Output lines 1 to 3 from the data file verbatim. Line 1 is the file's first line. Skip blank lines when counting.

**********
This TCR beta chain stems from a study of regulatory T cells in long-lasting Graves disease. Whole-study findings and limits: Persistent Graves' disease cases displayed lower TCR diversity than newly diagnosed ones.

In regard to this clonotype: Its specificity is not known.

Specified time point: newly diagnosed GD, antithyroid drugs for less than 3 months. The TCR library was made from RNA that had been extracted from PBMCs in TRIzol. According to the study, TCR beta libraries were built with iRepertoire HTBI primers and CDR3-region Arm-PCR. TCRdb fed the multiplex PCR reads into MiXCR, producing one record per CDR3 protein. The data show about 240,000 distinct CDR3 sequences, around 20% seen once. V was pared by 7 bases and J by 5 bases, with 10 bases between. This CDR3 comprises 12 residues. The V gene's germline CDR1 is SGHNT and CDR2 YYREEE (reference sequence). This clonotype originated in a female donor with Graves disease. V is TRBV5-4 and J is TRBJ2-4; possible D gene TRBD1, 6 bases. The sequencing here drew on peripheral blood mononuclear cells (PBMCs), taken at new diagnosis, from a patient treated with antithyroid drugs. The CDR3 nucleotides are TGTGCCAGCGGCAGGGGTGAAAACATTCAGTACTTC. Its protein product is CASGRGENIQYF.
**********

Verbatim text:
This TCR beta chain stems from a study of regulatory T cells in long-lasting Graves disease. Whole-study findings and limits: Persistent Graves' disease cases displayed lower TCR diversity than newly diagnosed ones.

In regard to this clonotype: Its specificity is not known.

Specified time point: newly diagnosed GD, antithyroid drugs for less than 3 months. The TCR library was made from RNA that had been extracted from PBMCs in TRIzol. According to the study, TCR beta libraries were built with iRepertoire HTBI primers and CDR3-region Arm-PCR. TCRdb fed the multiplex PCR reads into MiXCR, producing one record per CDR3 protein. The data show about 240,000 distinct CDR3 sequences, around 20% seen once. V was pared by 7 bases and J by 5 bases, with 10 bases between. This CDR3 comprises 12 residues. The V gene's germline CDR1 is SGHNT and CDR2 YYREEE (reference sequence). This clonotype originated in a female donor with Graves disease. V is TRBV5-4 and J is TRBJ2-4; possible D gene TRBD1, 6 bases. The sequencing here drew on peripheral blood mononuclear cells (PBMCs), taken at new diagnosis, from a patient treated with antithyroid drugs. The CDR3 nucleotides are TGTGCCAGCGGCAGGGGTGAAAACATTCAGTACTTC. Its protein product is CASGRGENIQYF.